Days 18 to 21: 270 km through the mountainous northwest highlands. Sapa to Dien Bien Phu
Alex a.k.a. The Hill Fiend caught wind of a route recommended for motorcyclists through the ‘Badlands’ of the Tonkin Alps. We looped north from Sapa until we were close to the Chinese boarder and then south to Dien Bien Phu. It was a single road connecting a string of small towns set in deep valleys. The path often clung to the side of river wall with short-sharp ascents and descents. Each turn away from the water meant a long climb to leave one valley and enter the next. Sometimes the road was so steep that breathing precluded talking.
In many places the road had been stripped-back to rock and dust while it was re-built after a landslide. Diggers hacked away at the ground while the traffic dodged past. We also saw construction work on new hydro-electric dams and bridges. The local tribes carried on living in the traditional way immediately adjacent to all of this modernity. The women’s colourful tribal clothes brightened every corner. Their timber and bamboo screened houses were well-built with a single storey living platform on stilts. Buffalo, chickens, dogs and pigs roamed freely below. We saw rice in terraced paddies at lower altitudes and higher we caught the occasional sniff of growing tea. Opium used to be the main crop up here until the government banned it. It may explain why only here every coffee house has a communal bamboo trunk smoker bong thing! Smoking, collecting firewood, fishing in the rivers and selling pineapples seemed to keep the villagers busy, in addition to helping each other build their houses. Female builders or labourers are common.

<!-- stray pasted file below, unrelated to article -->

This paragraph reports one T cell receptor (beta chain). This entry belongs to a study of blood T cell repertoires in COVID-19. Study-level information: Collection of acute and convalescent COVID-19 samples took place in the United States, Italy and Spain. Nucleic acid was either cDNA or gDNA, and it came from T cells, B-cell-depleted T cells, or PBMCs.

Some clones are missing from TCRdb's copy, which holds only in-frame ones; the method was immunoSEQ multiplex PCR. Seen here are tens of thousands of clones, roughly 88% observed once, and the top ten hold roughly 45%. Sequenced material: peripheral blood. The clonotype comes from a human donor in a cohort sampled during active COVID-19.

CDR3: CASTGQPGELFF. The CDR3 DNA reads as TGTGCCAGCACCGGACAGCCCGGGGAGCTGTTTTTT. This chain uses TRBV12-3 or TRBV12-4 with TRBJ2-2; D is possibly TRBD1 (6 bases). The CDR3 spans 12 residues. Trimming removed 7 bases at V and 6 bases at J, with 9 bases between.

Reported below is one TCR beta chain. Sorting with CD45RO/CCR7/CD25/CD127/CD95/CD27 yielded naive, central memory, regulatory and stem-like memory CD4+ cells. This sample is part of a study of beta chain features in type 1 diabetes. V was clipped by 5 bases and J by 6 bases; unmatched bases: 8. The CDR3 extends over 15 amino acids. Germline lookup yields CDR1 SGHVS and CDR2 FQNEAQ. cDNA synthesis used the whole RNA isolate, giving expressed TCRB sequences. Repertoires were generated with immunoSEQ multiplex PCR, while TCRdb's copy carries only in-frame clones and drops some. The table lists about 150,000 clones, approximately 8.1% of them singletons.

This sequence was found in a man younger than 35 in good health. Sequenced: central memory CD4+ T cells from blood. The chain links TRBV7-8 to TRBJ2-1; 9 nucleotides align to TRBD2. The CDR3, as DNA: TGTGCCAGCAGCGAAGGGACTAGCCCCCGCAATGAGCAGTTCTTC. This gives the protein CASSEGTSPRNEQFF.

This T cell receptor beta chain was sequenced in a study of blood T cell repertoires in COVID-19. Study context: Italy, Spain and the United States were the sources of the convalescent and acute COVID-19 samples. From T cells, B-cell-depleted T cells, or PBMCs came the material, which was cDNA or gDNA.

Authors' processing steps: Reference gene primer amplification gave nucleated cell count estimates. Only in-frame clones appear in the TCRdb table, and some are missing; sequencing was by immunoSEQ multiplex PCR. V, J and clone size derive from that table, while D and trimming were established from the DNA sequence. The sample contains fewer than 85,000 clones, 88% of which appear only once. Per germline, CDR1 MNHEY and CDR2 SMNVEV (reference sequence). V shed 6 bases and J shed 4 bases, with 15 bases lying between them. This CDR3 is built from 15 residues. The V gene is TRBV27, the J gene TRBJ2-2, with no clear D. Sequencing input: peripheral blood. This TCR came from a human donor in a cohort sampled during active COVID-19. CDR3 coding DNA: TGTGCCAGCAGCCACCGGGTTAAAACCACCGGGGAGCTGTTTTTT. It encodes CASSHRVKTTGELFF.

Our appetites and stomachs expanded to meet the physical challenge. On one typical long day we each ate: a bowl of Pho, two Banh Mi baguettes, two yogurts, two sweet breads, bananas, mouthfuls of honey rice crackers and peanut brittle, a lunch of rice, beef and vegetables, dried mango, three locally brewed beers and more noodles with pork for dinner.
We stayed in small towns with very basic accommodation organised using sign language. Power cuts were common. Dinner options were limited to pointing, and our basic Vietnamese words. We made the mistake of opening a saucepan lid on a road-side cart to ask what was inside. Two large mouthfuls on leaves were handed over. It was chewy and did not taste like any meat I recognised. In response to our confused faces they pointed at one of the dogs running past…I nearly threw up but managed to walk down the street and spit it out when they weren’t looking. The worst experience of the trip so far. I still feel sick when I think about it.
Over four days we rode 280km of beautiful, challenging roads. We climbed a total of 10km vertically and we exhausted ourselves. Our reward has been a new perspective on a little-visited province of Vietnam. It was all worth it to see the landscape and people up-close from the saddle.